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Journal Article


Fels H, Musshoff F, Graw M, DeVol D, Wagner T, Holzer A. Drug Test. Anal. 2023; ePub(ePub): ePub.


(Copyright © 2023, John Wiley and Sons)






In recent years, numerous new psychoactive substances (NPS) have emerged on the illicit drug market. The assumed non-detectability of these drugs is often a key motivation for individuals subject to drug testing, such as those in driving license regranting programs. In these programs, NPS are not routinely tested for, and thus, subjects who have to prove abstinence from common drugs of abuse might switch to NPS to avoid positive drug tests. The aim of the study was to determine the frequency of these substances in the hair and urine samples of individuals undergoing drug testing in driving license regranting. A total of 1037 samples (577 hair and 460 urine samples) collected from 949 subjects between February 2017 and December 2018 were retrospectively analyzed for designer drugs and synthetic cannabinoids by liquid chromatography-quadrupole-time-of-flight-mass spectrometry (LC-QTOF-MS). For a more sensitive analysis of synthetic cannabinoids and their metabolites, additional testing was performed by liquid chromatography-tandem mass spectrometry (LC-MS/MS). Overall, 42 hair and two urine samples, which were obtained from 40 subjects, tested positive for NPS resulting in a frequency of 4.2%. While synthetic cannabinoids were detected in all cases, designer drugs were only found in three of these cases. With regard to the 577 hair samples analyzed, 7.3% screened positive, whereas only 0.4% of the 460 tested urine samples contained NPS. The results of this study indicate that synthetic cannabinoid use seems to be popular among this population, and therefore, testing for synthetic cannabinoids should be requested more often preferably using hair analysis.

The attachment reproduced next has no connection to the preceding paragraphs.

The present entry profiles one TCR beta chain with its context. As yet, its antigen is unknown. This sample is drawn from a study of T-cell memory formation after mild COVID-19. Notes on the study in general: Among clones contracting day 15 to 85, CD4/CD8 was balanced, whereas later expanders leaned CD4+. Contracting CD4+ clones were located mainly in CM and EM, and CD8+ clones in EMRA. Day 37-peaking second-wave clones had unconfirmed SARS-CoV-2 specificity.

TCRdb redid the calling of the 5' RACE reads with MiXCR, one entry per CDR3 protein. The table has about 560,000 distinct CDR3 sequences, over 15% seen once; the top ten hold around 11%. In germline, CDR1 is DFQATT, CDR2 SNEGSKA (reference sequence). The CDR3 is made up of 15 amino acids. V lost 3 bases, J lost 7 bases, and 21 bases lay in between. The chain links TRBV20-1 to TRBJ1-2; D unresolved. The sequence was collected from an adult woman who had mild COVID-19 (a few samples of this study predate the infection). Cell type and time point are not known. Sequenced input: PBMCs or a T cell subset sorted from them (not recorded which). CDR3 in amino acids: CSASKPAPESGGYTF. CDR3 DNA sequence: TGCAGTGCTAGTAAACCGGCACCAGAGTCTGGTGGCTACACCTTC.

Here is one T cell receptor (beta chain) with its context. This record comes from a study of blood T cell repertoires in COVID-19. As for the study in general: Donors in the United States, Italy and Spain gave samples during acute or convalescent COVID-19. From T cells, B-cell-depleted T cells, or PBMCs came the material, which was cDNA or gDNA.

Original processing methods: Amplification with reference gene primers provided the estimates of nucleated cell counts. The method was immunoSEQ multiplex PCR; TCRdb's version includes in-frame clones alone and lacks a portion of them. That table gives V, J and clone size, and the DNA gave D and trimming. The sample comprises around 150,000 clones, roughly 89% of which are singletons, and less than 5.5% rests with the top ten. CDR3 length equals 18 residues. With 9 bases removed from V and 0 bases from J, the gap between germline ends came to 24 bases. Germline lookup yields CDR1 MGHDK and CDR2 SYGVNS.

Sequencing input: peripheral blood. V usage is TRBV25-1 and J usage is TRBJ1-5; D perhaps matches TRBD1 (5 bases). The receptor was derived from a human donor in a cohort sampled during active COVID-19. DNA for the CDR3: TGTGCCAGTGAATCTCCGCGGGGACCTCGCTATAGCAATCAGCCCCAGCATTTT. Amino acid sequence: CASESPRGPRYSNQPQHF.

Keywords: Drug impaired driving

Language: en


new psychoactive substances; frequency; driving license regranting; hair analysis; synthetic cannabinoids


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